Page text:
Every individual must determine for themselves what best suits their concealed carry needs. But, women, in particular, have unique demands on their concealed carry gear that men do not due to the shape of the female figure as well as the impractical trends of ladies’ fashions. Often, one of the options that comes to mind […]
Every individual must determine for themselves what best suits their concealed carry needs. But, women, in particular, have unique demands on their concealed carry gear that men do not due to the shape of the female figure as well as the impractical trends of ladies’ fashions.
Often, one of the options that comes to mind (and one that I have discussed on The Arms Guide in greater detail here) is the option to concealed carry a firearm in one’s purse. There are some advantages that method allows with providing effective concealment to a large range of firearms size (including full sized pistols). However, this method of carry also presents a unique issue: the potential for theft of one’s concealed carry pistol should a thief target the purse in which the firearm is concealed. An argument can also be made that purse carry, versus an alternative on-the-body carry approach (such as in the waistband, or ankle carry), is less accessible and can cost precious moments to draw in a self defense situation. On the other hand, the option to purse carry is sometimes the only option available to women when their dress prevents them from carrying any other way.
While carrying often necessitates some alteration in style of dress, clothing can be exceptionally limiting for females more so than for males. For example, pocket carry is completely unfeasible for most types of ladies’ pants. From skinny jeans to dress slacks, there generally just isn’t space to fit a pistol without printing (or at all), with or without a holster.
Before I started carrying in public, I carried at home. I did this in part to break in my leather/kydex hybrid holster, and also to help adjust to how a concealed pistol may or may not effect my everyday actions. In this “trial” period, I discovered that some IWB holsters that seemed comfortable and secure while standing or walking almost completely popped out of the top of my pants when I sat down. The low rise of the majority of pants that I wear was not accommodating to concealing the extra mass of pistol and holster, in some situations.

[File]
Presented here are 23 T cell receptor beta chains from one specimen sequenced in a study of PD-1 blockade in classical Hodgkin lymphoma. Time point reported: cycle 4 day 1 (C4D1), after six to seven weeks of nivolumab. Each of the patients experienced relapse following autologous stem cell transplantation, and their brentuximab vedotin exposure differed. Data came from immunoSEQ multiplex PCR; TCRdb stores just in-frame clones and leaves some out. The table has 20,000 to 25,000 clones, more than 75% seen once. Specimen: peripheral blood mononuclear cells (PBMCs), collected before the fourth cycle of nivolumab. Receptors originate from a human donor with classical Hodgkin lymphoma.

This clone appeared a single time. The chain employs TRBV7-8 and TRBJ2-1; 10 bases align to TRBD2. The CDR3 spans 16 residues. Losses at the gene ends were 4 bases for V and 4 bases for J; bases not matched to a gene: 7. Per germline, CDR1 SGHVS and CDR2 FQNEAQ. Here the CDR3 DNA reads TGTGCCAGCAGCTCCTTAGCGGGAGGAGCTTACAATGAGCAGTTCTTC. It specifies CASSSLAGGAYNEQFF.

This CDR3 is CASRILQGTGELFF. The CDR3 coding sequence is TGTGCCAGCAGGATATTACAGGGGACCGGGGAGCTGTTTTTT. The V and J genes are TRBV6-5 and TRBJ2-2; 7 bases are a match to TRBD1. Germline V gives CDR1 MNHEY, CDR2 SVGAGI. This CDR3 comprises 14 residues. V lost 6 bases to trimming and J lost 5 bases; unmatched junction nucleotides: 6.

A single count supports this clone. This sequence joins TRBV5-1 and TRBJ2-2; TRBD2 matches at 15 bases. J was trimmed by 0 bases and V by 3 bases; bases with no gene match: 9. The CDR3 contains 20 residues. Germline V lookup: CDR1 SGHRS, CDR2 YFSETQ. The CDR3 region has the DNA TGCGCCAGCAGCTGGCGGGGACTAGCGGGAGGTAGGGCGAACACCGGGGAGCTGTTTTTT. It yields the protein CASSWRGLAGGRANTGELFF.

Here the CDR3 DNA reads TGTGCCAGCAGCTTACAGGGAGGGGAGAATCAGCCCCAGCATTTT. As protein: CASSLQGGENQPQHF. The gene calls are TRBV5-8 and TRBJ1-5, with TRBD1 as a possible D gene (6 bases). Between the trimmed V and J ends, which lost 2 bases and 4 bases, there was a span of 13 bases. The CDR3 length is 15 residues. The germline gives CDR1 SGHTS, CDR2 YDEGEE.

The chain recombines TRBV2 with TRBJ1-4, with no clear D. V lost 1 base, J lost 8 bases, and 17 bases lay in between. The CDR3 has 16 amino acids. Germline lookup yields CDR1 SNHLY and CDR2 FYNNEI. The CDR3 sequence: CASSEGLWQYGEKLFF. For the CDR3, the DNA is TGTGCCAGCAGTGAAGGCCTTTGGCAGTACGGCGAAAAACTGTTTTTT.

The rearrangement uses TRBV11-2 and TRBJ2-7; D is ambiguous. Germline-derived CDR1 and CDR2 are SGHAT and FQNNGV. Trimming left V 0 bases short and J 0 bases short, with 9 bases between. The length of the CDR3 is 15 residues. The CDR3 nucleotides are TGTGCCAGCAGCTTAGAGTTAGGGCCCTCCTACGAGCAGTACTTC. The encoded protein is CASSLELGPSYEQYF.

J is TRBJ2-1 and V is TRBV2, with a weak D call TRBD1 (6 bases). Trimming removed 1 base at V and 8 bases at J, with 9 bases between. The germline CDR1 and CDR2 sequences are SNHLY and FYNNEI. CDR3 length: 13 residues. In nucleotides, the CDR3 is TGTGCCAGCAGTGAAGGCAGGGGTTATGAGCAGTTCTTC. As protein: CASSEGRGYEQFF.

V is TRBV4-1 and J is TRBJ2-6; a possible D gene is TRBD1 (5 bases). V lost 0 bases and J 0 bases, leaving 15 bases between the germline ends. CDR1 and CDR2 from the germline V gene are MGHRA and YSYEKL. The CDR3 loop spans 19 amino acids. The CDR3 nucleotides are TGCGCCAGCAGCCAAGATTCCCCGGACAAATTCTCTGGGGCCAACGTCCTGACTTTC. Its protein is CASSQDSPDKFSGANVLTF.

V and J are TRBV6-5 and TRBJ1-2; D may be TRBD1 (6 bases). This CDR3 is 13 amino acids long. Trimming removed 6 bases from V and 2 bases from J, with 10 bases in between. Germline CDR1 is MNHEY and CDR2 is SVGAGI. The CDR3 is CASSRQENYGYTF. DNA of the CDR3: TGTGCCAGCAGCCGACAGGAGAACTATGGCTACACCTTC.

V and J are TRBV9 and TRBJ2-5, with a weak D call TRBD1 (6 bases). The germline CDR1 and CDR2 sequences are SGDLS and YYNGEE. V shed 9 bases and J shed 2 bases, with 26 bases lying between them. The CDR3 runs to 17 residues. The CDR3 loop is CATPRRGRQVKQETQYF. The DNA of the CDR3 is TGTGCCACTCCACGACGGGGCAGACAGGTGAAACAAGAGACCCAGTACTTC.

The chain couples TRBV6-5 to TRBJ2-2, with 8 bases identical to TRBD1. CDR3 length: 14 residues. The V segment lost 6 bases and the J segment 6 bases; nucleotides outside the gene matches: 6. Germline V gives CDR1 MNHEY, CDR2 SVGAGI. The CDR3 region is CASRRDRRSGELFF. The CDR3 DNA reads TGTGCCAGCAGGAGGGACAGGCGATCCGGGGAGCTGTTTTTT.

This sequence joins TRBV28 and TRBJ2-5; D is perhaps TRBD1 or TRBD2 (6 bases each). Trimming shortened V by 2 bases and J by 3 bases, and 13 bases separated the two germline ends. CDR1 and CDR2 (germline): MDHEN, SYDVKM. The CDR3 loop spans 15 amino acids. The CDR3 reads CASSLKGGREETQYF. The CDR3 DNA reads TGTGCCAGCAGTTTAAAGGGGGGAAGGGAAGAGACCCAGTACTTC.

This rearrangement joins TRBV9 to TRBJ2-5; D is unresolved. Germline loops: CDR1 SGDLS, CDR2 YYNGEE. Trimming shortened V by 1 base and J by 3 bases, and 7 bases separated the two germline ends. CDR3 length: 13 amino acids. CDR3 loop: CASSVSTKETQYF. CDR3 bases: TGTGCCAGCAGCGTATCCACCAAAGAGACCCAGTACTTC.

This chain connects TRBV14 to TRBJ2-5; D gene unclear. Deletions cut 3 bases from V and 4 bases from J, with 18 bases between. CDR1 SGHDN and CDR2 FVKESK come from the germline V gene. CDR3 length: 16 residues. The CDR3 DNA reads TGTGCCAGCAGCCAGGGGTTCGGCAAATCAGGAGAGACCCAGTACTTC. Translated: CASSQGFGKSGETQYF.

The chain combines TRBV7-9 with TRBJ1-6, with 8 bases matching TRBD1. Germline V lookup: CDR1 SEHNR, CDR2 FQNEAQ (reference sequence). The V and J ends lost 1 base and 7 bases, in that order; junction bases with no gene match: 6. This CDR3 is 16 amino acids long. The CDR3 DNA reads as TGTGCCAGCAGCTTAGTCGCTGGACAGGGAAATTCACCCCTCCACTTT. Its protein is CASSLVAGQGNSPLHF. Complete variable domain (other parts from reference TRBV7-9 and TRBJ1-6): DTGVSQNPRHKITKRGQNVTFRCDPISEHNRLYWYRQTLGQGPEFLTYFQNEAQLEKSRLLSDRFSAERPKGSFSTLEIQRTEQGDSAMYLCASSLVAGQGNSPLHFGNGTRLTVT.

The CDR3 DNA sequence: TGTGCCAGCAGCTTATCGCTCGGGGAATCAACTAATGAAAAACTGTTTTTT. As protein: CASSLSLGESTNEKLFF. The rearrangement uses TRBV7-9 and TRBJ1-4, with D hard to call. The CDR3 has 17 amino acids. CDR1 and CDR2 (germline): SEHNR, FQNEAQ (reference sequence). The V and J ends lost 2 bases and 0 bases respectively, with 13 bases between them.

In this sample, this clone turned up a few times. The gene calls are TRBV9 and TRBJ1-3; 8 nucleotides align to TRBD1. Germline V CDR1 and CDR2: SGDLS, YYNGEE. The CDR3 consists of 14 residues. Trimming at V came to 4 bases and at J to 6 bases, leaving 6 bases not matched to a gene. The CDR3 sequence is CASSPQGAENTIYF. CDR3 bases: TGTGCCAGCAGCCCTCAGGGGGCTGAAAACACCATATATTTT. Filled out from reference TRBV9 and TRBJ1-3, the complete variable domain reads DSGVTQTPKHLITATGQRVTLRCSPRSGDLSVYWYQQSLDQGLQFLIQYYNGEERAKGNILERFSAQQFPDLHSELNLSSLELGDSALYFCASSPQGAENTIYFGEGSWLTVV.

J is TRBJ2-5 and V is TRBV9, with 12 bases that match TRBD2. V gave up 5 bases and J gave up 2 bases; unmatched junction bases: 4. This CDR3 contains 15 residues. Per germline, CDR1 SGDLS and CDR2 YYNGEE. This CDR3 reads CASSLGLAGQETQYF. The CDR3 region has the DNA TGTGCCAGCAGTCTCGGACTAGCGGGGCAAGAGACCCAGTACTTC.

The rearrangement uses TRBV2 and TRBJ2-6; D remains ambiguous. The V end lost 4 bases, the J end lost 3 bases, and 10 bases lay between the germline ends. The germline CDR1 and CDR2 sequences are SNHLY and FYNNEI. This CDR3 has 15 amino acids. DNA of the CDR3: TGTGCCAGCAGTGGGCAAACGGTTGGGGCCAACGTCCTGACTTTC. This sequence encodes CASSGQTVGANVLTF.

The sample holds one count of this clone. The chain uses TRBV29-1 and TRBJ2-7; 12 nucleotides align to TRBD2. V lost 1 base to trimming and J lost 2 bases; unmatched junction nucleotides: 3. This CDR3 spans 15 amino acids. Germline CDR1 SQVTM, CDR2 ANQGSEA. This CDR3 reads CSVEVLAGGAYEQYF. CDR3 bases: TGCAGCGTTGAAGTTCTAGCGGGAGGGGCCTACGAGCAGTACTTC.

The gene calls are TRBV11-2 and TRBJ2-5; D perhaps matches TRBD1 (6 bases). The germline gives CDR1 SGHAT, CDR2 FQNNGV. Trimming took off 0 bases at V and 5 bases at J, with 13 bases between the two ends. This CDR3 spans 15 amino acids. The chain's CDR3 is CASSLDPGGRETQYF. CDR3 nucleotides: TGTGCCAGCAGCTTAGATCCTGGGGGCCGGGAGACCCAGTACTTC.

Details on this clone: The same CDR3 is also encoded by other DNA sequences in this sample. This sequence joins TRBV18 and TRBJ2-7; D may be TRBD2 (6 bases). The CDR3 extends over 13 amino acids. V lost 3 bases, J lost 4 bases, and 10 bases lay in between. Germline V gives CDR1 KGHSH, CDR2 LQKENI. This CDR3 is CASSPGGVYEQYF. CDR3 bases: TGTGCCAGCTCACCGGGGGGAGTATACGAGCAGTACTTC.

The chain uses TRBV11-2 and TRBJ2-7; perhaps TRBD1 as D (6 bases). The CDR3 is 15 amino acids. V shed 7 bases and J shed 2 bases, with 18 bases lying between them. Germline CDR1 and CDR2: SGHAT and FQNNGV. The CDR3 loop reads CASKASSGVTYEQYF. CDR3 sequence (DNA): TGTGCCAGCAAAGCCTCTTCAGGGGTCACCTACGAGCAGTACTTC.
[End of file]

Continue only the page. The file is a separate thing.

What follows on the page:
Another issue related to female concealed carry is that most holsters are not designed to conform to women’s figures. Many holsters designed without female’s curves in mind feature a flat or otherwise uncompromising backing. If an inside- or outside-the-waistband holster doesn’t somewhat fit the bends of a female hip and lower back, it often does not stay securely positioned and may “flop” to some degree during regular body motion. That “flop” makes a concealed carry pistol more noticeable (a moving pistol definitely prints more than one that is entirely stable). It also could have an adverse affect to one’s ability to draw quickly and effectively in a self defense situation.
There are a couple of things to keep in mind to make it easier to suit the needs of a female concealed carrier. First, kydex holsters (or other holsters of similarly inflexible construction) are more challenging to carry in one’s waistband. A holster that can form to an individual body, such as fabric (nylon or rubber fabric, for example) or leather is more likely to stay securely. Being mindful of the waistband height and where the pistol sits within the pants can help to prevent it from being forced out of the top of the pants. Also, choosing a concealed carry pistol of smaller overall dimension (and namely barrel and overall lengths) is, understandably, easier to conceal in female fashions without requiring a dramatic change in wardrobe (cover garments, such as sweaters or jackets, also aid in that endeavor), than selecting a larger firearm.
Some of the points discussed in this post may be more obvious considerations than others. Something I have learned from my journey with concealed carry from the female perspective is that I can always benefit from the experience of others. The more I talk with other women concealed carriers, the more solutions I learn to overcome obstacles to concealed carry that females face. Ladies, how do you concealed carry? And men, how do the ladies you know concealed carry?
Destinee is also a vlogger. She publishes videos on weapons, gear, and fitness on her YouTube channel every Tuesday and Thursday.
Photo courtesy of Destinee